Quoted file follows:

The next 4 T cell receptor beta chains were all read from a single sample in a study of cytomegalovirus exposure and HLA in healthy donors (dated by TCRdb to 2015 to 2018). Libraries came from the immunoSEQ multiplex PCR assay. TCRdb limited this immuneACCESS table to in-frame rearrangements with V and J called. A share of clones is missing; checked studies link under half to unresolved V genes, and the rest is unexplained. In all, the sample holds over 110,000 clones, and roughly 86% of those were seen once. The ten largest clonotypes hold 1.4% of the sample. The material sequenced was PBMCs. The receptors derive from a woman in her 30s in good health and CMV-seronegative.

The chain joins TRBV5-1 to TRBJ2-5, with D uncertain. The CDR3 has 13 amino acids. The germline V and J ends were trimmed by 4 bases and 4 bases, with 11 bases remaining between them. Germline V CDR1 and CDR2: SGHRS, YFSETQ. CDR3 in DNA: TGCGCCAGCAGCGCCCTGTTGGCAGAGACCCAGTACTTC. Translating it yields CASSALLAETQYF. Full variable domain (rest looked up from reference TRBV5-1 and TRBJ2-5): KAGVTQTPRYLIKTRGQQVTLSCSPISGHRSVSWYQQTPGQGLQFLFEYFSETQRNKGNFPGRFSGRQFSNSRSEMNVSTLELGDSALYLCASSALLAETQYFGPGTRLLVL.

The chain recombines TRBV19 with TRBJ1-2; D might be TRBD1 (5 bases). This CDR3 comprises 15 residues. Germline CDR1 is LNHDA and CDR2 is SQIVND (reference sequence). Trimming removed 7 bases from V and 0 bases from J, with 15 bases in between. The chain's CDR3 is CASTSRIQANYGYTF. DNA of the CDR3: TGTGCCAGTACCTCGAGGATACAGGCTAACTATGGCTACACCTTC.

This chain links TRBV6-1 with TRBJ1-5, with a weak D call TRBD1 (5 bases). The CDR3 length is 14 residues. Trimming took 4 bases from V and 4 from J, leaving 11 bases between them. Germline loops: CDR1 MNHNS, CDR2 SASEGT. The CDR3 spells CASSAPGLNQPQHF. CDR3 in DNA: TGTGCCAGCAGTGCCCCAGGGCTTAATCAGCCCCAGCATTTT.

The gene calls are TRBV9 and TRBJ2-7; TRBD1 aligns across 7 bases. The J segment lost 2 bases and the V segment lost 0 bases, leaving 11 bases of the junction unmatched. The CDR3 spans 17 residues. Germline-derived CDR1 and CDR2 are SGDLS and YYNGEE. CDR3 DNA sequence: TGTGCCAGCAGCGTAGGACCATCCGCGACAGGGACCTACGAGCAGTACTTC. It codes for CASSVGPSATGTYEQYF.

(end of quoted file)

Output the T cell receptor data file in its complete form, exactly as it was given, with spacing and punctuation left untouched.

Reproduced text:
The next 4 T cell receptor beta chains were all read from a single sample in a study of cytomegalovirus exposure and HLA in healthy donors (dated by TCRdb to 2015 to 2018). Libraries came from the immunoSEQ multiplex PCR assay. TCRdb limited this immuneACCESS table to in-frame rearrangements with V and J called. A share of clones is missing; checked studies link under half to unresolved V genes, and the rest is unexplained. In all, the sample holds over 110,000 clones, and roughly 86% of those were seen once. The ten largest clonotypes hold 1.4% of the sample. The material sequenced was PBMCs. The receptors derive from a woman in her 30s in good health and CMV-seronegative.

The chain joins TRBV5-1 to TRBJ2-5, with D uncertain. The CDR3 has 13 amino acids. The germline V and J ends were trimmed by 4 bases and 4 bases, with 11 bases remaining between them. Germline V CDR1 and CDR2: SGHRS, YFSETQ. CDR3 in DNA: TGCGCCAGCAGCGCCCTGTTGGCAGAGACCCAGTACTTC. Translating it yields CASSALLAETQYF. Full variable domain (rest looked up from reference TRBV5-1 and TRBJ2-5): KAGVTQTPRYLIKTRGQQVTLSCSPISGHRSVSWYQQTPGQGLQFLFEYFSETQRNKGNFPGRFSGRQFSNSRSEMNVSTLELGDSALYLCASSALLAETQYFGPGTRLLVL.

The chain recombines TRBV19 with TRBJ1-2; D might be TRBD1 (5 bases). This CDR3 comprises 15 residues. Germline CDR1 is LNHDA and CDR2 is SQIVND (reference sequence). Trimming removed 7 bases from V and 0 bases from J, with 15 bases in between. The chain's CDR3 is CASTSRIQANYGYTF. DNA of the CDR3: TGTGCCAGTACCTCGAGGATACAGGCTAACTATGGCTACACCTTC.

This chain links TRBV6-1 with TRBJ1-5, with a weak D call TRBD1 (5 bases). The CDR3 length is 14 residues. Trimming took 4 bases from V and 4 from J, leaving 11 bases between them. Germline loops: CDR1 MNHNS, CDR2 SASEGT. The CDR3 spells CASSAPGLNQPQHF. CDR3 in DNA: TGTGCCAGCAGTGCCCCAGGGCTTAATCAGCCCCAGCATTTT.

The gene calls are TRBV9 and TRBJ2-7; TRBD1 aligns across 7 bases. The J segment lost 2 bases and the V segment lost 0 bases, leaving 11 bases of the junction unmatched. The CDR3 spans 17 residues. Germline-derived CDR1 and CDR2 are SGDLS and YYNGEE. CDR3 DNA sequence: TGTGCCAGCAGCGTAGGACCATCCGCGACAGGGACCTACGAGCAGTACTTC. It codes for CASSVGPSATGTYEQYF.